Renal fibrosis is a feature of chronic kidney disease that contributes to proteinuria, hypertension and renal failure. Many factors precipitate renal fibrosis including infection, osmotic stress, kidney injury and hormones. In particular, the steroid hormone aldosterone plays a role in fibrosis, but the mechanisms by which it does so, and how initial kidney injury induces its pathogenic effects are open, pressing problems. Accordingly, we anticipate a forthcoming NIH initiative to request animal (non-mouse) models of renal fibrosis. Toward this end we are working with the Drosophila Malpighian (renal) tubule system and have found that steroid hormones, including mammalian aldosterone and insect ecdysone, induce excess extracellular deposition of collagen IV (pericardin) at renal tubules and podocytes. Consistent with the pathology of renal fibrosis, mammalian aldosterone given to Drosophila reduces renal and cardiac function. To prepare for the anticipated NIH Request for Applications of renal disease models we aim to 1) Determine if aldosterone/ecdysone uses G-protein coupled receptor dopEcR (human GPER) signaling to regulate pericardin (collagen IV), 2) Establish proof of concept for drugs to moderate fly-modeled renal fibrosis, 3) Establish that fly kidney injury initiates renal fibrosis via aldosterone/ecdysone. Together these studies would position our Drosophila model and research team at Brown University to study underlying mechanisms of renal fibrosis, establish its potential as a tool to discover kidney disease therapy, and compete for a targeted funding opportunity.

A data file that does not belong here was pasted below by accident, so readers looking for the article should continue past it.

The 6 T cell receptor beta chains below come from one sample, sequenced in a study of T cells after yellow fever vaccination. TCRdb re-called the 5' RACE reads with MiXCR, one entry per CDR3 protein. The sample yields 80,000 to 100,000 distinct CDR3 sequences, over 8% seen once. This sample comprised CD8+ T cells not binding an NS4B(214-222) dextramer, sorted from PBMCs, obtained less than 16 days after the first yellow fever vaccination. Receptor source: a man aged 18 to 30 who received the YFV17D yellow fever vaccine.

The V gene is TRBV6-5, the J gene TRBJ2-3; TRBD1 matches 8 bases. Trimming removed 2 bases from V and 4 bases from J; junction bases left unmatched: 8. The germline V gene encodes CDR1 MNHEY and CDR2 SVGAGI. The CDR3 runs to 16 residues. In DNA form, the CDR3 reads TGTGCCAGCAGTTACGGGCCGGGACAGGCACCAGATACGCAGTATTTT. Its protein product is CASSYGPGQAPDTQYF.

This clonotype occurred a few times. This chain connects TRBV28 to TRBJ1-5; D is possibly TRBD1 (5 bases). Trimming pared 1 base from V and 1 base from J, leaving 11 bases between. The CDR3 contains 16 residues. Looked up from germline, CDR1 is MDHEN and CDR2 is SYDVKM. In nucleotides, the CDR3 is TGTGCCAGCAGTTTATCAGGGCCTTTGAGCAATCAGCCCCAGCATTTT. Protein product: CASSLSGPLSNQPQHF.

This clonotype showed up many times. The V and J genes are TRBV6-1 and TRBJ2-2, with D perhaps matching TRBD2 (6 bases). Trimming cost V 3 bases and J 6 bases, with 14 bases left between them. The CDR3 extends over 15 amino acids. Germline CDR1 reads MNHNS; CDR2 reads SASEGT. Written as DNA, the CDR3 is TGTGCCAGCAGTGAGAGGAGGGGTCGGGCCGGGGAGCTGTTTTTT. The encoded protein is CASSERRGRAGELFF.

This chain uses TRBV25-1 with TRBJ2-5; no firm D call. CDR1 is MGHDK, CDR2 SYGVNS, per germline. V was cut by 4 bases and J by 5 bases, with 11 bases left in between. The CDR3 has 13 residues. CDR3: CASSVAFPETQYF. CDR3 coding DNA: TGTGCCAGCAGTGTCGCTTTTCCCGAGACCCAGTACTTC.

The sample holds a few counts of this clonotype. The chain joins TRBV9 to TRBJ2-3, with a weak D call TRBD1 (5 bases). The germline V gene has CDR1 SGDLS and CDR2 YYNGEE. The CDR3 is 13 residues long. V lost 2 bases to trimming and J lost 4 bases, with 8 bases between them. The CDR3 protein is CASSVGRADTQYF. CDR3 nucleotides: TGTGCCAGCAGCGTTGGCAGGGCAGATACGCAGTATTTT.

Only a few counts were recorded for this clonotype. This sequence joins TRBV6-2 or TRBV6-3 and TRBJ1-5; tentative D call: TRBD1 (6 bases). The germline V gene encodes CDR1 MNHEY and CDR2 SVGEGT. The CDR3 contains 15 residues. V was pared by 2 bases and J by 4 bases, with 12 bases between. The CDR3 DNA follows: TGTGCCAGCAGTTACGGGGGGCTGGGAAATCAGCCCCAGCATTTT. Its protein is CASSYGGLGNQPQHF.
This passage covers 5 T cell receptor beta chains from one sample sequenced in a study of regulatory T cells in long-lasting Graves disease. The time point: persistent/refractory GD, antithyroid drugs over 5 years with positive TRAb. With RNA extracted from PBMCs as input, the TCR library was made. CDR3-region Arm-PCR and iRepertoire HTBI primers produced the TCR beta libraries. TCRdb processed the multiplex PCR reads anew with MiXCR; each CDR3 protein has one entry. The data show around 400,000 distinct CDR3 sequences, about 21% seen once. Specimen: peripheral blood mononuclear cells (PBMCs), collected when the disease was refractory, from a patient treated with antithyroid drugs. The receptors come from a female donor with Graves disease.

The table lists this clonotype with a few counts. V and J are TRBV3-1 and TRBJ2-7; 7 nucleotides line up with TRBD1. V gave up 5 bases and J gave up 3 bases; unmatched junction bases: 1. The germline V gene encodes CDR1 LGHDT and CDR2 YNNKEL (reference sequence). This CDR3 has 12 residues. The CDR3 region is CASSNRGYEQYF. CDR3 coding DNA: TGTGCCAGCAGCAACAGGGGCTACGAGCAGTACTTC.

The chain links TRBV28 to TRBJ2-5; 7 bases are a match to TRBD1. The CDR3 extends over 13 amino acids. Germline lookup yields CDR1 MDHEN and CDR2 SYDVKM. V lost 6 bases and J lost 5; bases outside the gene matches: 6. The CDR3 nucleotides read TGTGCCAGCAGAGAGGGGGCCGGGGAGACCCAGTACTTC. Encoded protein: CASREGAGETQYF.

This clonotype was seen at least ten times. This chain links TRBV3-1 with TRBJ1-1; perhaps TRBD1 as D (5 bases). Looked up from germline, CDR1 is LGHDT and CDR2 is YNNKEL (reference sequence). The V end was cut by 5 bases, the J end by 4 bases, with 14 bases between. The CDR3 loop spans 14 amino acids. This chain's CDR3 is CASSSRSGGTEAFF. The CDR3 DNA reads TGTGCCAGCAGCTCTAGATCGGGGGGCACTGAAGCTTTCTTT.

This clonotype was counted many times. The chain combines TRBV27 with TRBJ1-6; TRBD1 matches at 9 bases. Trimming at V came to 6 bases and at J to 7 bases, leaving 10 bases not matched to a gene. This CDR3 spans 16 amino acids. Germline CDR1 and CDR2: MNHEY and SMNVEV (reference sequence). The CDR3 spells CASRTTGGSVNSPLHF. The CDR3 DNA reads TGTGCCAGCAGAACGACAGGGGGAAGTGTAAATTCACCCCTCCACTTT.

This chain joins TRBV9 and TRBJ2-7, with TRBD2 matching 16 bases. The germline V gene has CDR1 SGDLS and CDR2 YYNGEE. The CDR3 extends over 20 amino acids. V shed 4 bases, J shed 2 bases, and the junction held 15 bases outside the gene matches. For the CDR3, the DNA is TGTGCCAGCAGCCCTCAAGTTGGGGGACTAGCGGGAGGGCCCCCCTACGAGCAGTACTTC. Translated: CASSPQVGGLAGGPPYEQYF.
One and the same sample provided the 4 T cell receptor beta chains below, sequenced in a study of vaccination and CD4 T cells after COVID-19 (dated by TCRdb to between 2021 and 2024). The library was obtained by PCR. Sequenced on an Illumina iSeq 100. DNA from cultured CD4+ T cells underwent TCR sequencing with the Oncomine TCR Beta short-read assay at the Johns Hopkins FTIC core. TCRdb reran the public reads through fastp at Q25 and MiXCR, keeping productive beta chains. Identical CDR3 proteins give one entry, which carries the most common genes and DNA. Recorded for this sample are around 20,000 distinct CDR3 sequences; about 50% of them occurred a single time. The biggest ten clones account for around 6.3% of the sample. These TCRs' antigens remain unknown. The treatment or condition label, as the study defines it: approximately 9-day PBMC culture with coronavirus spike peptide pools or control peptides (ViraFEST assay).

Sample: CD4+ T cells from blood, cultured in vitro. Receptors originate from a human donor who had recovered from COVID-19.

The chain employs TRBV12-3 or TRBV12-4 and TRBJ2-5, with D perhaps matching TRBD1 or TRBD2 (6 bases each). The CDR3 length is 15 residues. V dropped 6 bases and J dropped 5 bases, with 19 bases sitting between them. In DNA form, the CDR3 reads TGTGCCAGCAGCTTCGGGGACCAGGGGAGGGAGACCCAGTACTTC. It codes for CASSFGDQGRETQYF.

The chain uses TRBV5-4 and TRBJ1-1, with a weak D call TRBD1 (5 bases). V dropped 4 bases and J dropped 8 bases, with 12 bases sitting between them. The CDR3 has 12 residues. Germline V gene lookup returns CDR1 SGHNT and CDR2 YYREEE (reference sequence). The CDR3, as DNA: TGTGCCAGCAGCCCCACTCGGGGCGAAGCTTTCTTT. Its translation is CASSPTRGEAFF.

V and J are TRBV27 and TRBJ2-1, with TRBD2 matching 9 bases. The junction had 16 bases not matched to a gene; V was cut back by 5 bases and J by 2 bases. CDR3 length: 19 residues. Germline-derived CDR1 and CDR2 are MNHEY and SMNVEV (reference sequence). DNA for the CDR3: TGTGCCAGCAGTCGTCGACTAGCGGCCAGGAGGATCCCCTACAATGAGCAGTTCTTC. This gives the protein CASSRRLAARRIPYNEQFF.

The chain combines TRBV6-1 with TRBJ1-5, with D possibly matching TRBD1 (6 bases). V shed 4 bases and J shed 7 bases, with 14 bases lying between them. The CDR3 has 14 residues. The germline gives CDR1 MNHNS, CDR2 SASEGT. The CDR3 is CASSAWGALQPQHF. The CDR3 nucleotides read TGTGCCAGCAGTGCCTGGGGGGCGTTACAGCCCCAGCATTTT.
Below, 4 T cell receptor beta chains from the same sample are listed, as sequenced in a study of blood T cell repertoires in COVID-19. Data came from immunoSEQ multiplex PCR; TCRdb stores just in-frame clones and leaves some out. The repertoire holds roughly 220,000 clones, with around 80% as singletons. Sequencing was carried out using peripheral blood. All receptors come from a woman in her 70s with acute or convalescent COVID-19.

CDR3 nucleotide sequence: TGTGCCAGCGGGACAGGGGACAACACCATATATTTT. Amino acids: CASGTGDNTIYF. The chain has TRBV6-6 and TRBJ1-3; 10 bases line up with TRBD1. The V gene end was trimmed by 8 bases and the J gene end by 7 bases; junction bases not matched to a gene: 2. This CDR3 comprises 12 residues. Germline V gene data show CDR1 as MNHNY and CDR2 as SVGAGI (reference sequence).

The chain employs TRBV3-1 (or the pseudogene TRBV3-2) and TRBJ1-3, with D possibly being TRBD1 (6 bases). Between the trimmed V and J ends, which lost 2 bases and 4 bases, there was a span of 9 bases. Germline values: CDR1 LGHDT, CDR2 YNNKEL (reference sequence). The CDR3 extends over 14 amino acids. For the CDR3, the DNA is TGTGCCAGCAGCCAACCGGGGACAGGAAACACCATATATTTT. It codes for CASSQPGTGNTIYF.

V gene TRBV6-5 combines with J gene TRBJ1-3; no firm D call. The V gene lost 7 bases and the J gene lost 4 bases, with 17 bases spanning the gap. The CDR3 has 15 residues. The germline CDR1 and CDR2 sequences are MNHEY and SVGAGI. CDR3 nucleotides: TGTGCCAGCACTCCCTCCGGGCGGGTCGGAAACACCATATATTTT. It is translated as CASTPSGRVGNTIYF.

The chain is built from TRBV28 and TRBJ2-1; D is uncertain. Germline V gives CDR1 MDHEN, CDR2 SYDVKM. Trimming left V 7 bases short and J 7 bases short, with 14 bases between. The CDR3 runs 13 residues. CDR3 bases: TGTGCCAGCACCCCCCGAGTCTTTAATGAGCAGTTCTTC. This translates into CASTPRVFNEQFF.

Developing a novel, high-throughput platform to study enzyme promiscuity